Dreamwork

ST asks: “What is so New Age about dreamwork? Doesn’t the Bible contain several stories about people, such as St. Joseph, who received important messages in their dreams?”

Great question, ST!

There’s a world of difference between the Christian understanding of dreams and that of New Age enthusiasts. 

As ST points out, there are many occasions in Scripture when both Old and New Testament figures experienced prophetic dreams,  such as Abimelech (Genesis 20:3); Jacob (Genesis 28:12; 31:10); Solomon (3 Kings 3:5-15); Nebuchodonosor (Daniel 2:19); Daniel (Daniel 7:1); Joseph (Matthew 1:20; 3:13) and St. Paul (Acts 23:11; 27:23).

Although God certainly can and has used dreams as a means of manifesting His will to man, there is a stark difference between Biblical dream experiences and those recounted by pagan civilizations and today’s New Age enthusiasts; namely, none of the dreams recorded in Scripture were sought.

In fact, Scripture contains many warnings against deliberately seeking omens or other sorts of supernatural dreams. A prohibition to “observe dreams” can be found in Leviticus (19:26) and Deuteronomy (18:10).

Prophets such as Jeremiah repeatedly warned people against giving heed to dreams.  “I have heard what the prophets say who prophesy in my name. They say, ‘I had a dream! I had a dream! How long will this continue in the hearts of these lying prophets, who prophesy the delusions of their own minds? They think the dreams they tell one another will make my people forget my name, just as their fathers forgot my name through Baal worship. Let the prophet who has a dream tell his dream, but let the one who has my word speak it faithfully. . . .” (Jeremiah 23:25-29)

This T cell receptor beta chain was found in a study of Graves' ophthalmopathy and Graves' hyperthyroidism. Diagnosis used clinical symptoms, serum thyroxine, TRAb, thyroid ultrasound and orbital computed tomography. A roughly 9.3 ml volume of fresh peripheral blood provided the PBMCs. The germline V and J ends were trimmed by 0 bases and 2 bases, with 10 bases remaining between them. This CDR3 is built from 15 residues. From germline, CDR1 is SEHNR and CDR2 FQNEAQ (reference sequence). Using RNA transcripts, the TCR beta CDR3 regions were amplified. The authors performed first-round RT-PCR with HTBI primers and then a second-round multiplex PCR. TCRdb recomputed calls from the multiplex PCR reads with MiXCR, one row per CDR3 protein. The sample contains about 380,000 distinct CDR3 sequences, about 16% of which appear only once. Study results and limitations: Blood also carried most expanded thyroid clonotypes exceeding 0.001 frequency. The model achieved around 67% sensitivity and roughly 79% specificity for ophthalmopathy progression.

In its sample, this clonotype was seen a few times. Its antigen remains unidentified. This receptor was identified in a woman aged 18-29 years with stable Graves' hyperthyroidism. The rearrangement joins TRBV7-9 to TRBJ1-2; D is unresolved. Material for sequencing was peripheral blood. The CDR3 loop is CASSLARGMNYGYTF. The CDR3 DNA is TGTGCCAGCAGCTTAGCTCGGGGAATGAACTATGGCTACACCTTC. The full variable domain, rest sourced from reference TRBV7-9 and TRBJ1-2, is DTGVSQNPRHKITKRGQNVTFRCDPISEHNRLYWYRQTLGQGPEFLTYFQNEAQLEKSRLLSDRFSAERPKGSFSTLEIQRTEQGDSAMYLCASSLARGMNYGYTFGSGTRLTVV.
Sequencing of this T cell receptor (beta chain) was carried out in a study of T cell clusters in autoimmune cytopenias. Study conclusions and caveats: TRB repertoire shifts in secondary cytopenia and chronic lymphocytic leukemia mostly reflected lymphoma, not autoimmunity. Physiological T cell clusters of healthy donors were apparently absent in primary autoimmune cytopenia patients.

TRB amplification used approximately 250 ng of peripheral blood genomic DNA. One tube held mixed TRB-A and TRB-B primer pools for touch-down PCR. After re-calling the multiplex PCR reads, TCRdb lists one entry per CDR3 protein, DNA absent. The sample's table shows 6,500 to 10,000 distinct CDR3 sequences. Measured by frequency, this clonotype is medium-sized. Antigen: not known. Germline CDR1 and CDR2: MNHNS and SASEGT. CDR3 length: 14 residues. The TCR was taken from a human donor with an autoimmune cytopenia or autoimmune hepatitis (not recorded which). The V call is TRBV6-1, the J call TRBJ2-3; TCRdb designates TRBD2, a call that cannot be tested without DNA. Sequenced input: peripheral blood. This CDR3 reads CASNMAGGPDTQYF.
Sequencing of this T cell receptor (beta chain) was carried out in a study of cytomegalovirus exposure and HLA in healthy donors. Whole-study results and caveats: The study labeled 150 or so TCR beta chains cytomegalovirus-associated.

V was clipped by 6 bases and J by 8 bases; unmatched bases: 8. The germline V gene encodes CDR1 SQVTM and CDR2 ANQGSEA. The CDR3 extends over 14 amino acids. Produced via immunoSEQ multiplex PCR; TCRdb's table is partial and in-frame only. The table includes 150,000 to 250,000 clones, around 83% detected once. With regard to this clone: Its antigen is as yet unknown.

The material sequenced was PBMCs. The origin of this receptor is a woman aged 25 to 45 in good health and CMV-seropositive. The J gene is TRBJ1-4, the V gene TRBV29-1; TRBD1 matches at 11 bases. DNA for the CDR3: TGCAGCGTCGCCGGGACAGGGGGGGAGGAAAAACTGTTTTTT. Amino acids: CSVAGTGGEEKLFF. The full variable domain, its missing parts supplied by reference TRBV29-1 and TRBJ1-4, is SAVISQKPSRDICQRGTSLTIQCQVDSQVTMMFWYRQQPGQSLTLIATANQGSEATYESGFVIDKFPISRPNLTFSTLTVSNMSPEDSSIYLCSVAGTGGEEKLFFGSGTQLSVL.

Contrast this with the kind of dreamwork promoted by the New Age. The New Age Dictionary tells us that dreams fit into two categories, “those that are generated from within your physical body and mind and those that come from your spirit guides or tutors.”

Dreams that originate with the physical body are for function and survival in the physical world, it says. Those that come from the spiritual world are special visits from spiritual beings such as your “Higher Self,” Guardian Angel, or deceased loved ones, who give instructions, lessons and guidance.